Home auctions have become the latest part of the housing sector to report record growth this week, as the house price surge shows no sign of abating.
The national median price of houses sold at auction in the last month has gone up by 5.0% on the same period in 2020.
All areas saw some growth, but it was particularly profound in Brisbane, which had a 13.0% spike, and Sydney, which experienced a rise of nearly 10%.
Sydney topped the nation for highest auction prices in general, with a median price of just over $1.5m, ahead of Melbourne on $985,000.
Clearance rates were also up, with the number of homes going to auction and finding a buyer as high as 87.2% in Sydney and 88.2% in Adelaide.
These success stories were driven by both the buoyant housing markets and the unique nature of auctions, according to a leading industry economist.
“Typical auctions tend to be higher priced inner suburban properties,” said Andrew Wilson, Chief Economist at Archistar. “Auctions as a marketing technique do favour competition, where you have more than one buyer bidding in a competitive environment, which obviously maximises the price potential. That favour more inner suburban higher price areas, so we see auctions geared to those type of properties.”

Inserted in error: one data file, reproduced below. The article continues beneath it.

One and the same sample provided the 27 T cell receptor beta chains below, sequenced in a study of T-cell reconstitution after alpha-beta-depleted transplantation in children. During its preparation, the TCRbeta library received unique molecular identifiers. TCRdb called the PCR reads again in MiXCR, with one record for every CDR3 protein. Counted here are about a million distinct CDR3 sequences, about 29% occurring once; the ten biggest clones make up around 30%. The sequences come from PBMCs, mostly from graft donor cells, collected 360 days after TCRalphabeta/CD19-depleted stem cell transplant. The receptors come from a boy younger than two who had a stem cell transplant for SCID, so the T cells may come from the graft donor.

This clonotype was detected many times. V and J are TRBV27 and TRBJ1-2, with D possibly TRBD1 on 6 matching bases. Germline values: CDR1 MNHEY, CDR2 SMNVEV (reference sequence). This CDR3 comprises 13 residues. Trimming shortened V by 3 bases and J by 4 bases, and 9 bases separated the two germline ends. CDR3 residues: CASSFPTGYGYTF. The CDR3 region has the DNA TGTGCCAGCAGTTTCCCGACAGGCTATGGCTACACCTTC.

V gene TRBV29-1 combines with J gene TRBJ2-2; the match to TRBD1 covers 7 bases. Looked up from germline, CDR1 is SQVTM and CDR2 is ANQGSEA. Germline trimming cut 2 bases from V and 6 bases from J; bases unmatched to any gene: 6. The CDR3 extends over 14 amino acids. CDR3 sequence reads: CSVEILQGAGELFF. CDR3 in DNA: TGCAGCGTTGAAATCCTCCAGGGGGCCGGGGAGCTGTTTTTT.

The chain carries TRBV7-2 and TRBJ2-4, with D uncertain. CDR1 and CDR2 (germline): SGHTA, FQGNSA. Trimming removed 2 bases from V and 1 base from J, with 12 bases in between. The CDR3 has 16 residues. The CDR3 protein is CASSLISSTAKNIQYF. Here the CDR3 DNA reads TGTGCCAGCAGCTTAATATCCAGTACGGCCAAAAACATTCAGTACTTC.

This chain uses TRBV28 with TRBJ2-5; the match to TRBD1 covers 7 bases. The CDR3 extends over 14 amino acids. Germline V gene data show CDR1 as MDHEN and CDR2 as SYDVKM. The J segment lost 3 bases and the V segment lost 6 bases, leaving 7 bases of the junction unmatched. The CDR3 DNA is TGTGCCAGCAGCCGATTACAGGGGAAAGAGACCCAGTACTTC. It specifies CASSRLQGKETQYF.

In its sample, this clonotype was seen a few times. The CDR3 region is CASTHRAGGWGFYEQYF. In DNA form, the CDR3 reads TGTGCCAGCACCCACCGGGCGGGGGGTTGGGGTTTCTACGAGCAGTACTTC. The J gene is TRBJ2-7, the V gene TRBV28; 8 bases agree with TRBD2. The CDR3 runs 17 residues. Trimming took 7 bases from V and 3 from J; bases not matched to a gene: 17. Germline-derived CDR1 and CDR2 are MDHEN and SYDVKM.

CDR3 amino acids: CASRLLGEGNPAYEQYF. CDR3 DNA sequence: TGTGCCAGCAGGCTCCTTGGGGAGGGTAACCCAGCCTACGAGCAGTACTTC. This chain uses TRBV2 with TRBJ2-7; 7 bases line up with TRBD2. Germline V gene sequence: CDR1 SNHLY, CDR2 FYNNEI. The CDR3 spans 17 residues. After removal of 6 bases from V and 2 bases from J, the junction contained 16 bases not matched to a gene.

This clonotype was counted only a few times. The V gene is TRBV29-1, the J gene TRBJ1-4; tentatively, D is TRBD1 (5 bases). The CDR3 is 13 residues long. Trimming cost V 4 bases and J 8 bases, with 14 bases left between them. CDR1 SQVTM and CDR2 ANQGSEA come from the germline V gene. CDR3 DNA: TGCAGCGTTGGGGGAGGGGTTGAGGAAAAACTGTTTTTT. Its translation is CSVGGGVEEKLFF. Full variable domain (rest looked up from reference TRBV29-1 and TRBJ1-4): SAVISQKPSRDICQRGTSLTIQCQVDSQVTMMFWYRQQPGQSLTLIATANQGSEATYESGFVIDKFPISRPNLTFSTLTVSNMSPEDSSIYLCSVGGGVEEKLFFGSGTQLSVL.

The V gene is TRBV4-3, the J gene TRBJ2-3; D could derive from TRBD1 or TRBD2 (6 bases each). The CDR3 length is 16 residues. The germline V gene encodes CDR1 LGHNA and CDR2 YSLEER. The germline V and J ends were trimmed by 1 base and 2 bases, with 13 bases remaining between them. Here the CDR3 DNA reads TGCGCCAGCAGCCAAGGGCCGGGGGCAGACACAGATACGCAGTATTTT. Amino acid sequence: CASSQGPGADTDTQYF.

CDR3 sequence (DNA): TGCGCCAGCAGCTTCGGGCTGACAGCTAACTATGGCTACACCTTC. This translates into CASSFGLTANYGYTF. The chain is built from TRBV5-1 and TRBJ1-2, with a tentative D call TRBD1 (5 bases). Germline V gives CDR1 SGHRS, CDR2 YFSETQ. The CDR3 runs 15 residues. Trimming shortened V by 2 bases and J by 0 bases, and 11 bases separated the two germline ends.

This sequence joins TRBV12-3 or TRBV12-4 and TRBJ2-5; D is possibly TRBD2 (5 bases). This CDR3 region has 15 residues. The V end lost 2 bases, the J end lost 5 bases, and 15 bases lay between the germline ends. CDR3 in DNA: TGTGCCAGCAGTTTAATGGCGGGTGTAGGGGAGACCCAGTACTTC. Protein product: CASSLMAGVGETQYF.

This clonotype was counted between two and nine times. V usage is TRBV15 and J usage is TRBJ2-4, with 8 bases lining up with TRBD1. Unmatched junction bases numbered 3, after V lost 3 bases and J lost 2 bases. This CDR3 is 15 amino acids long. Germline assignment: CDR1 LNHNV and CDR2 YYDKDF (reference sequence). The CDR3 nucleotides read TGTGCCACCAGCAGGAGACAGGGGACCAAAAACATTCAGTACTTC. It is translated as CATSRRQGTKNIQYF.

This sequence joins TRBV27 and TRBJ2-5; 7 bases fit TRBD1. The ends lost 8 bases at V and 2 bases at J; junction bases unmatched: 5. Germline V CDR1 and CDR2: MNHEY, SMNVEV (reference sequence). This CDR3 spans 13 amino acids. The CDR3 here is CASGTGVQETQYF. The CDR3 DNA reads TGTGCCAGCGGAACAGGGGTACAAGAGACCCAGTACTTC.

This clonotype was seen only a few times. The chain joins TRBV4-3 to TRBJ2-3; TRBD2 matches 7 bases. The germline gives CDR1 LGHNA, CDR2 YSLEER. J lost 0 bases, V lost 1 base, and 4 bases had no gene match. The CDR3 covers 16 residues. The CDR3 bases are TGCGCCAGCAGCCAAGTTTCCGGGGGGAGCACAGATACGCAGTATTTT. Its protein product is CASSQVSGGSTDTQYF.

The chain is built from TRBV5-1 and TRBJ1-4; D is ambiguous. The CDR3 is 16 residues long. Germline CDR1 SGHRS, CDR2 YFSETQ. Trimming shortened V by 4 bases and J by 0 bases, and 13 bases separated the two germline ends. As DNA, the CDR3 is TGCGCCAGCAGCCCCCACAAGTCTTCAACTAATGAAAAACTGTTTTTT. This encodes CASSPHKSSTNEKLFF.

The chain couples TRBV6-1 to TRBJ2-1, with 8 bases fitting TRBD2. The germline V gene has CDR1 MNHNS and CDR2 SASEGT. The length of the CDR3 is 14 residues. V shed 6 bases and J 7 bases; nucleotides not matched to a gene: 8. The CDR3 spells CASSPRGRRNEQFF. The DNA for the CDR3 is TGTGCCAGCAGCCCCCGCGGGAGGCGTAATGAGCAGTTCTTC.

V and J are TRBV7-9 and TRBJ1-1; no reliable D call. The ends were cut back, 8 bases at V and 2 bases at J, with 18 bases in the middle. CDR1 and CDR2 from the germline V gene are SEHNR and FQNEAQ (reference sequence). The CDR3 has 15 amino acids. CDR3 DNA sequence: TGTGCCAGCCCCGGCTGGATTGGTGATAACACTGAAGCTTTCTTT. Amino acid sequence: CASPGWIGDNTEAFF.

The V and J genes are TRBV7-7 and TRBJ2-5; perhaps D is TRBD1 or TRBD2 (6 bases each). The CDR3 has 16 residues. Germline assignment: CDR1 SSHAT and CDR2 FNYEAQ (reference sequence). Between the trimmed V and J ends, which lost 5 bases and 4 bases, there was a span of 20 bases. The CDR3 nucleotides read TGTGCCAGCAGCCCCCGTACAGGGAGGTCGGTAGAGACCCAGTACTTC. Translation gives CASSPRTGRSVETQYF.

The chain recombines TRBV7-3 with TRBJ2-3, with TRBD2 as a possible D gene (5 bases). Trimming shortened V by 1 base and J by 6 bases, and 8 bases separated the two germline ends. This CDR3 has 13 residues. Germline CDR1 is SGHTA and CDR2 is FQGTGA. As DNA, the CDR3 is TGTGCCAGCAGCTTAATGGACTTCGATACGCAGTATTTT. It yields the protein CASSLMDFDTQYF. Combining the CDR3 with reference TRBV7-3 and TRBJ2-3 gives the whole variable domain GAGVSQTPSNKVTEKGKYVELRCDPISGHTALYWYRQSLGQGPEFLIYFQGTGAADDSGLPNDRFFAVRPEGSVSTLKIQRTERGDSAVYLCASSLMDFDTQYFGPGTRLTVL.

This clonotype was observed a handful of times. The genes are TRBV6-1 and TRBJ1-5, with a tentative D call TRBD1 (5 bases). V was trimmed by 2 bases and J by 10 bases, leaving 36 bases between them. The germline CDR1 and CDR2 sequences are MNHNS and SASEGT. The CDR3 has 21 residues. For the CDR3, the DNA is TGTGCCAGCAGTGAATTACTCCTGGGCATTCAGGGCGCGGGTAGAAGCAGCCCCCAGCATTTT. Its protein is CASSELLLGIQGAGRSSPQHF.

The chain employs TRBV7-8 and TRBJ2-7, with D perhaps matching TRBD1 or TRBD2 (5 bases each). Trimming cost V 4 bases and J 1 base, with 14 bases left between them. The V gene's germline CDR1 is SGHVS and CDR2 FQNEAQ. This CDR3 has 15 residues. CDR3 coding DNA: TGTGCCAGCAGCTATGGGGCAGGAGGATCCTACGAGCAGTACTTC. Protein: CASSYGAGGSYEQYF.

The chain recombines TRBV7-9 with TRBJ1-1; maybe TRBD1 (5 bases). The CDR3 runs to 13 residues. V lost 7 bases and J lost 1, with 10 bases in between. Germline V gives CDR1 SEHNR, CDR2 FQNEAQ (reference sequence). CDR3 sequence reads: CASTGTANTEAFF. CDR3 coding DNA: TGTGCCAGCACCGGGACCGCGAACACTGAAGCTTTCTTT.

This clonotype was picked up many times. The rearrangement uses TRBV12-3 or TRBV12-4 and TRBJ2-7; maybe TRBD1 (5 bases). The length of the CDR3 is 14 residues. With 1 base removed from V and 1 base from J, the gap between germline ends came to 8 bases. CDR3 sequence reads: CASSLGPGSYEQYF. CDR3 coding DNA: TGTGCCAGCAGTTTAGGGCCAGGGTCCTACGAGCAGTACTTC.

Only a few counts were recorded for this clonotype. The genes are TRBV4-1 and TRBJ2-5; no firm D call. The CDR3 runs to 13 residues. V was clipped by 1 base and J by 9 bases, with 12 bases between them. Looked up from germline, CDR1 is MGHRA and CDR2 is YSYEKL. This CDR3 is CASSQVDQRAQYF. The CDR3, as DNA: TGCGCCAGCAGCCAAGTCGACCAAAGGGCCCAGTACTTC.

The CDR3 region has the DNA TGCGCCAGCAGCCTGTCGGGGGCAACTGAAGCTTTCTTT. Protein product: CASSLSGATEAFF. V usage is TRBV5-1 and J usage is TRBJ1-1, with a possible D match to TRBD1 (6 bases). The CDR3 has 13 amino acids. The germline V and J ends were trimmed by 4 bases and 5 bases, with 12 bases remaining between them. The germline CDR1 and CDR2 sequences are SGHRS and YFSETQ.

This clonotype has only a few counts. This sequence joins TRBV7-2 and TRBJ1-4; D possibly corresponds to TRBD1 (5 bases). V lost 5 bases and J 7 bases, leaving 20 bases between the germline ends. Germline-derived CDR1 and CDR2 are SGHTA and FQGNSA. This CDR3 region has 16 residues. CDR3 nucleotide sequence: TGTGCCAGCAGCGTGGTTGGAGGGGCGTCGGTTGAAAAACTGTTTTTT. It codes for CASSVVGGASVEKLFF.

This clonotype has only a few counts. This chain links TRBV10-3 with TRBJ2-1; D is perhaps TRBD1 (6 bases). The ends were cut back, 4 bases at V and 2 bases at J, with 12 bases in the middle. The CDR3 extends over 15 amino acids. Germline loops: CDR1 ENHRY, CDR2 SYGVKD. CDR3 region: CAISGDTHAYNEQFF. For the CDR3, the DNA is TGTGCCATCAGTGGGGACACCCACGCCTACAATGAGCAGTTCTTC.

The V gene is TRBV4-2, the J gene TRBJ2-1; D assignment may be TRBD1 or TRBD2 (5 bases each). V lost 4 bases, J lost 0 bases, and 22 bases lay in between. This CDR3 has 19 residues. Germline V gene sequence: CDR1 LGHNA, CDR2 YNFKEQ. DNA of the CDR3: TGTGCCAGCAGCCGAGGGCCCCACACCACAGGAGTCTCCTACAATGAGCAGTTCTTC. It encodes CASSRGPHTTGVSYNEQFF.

“Given the nature of housing markets generally at the moment, auctioning has become more popular as a marketing tool because there are more buyers around and the competitive element is there. That's what's pushing up clearance rates and at the end of the day, that works its way into higher prices”
“I think we shouldn't be surprised at the way the year has begun because last year ended quite strongly. Once we moved out of lockdown, markets picked up quite quickly. I think it was more because lockdowns paused the opportunity to buy and sell rather than having any material impact on the underlying drivers of the market.
“With the economy improving that was a positive element, but that was a confidence issue than one that produced more buyers against what might have been fewer buyers with a worse economy. But the markets continued on from where they left last year, and the moment now is driven a little by the herd mentality and the fear of missing out.”
While prices are now surging across the sector, Wilson added that prices were likely to eventually slow as the gap between incomes and house prices grew.
“At the end of the day, it isn't a disorderly market, and in particularly in Melbourne and Sydney, house prices have increased strongly but are still where they were three years ago,” he said. “There's been no increase in three years and since then we've had lower interest rates and higher incomes, so affordability is in positive territory for now. As prices continue to rise, it will affect affordability, because we have flat incomes going forward and there's no prospect of lower interest rates. So it will eventually moderate, but in the short term, prices will grow.”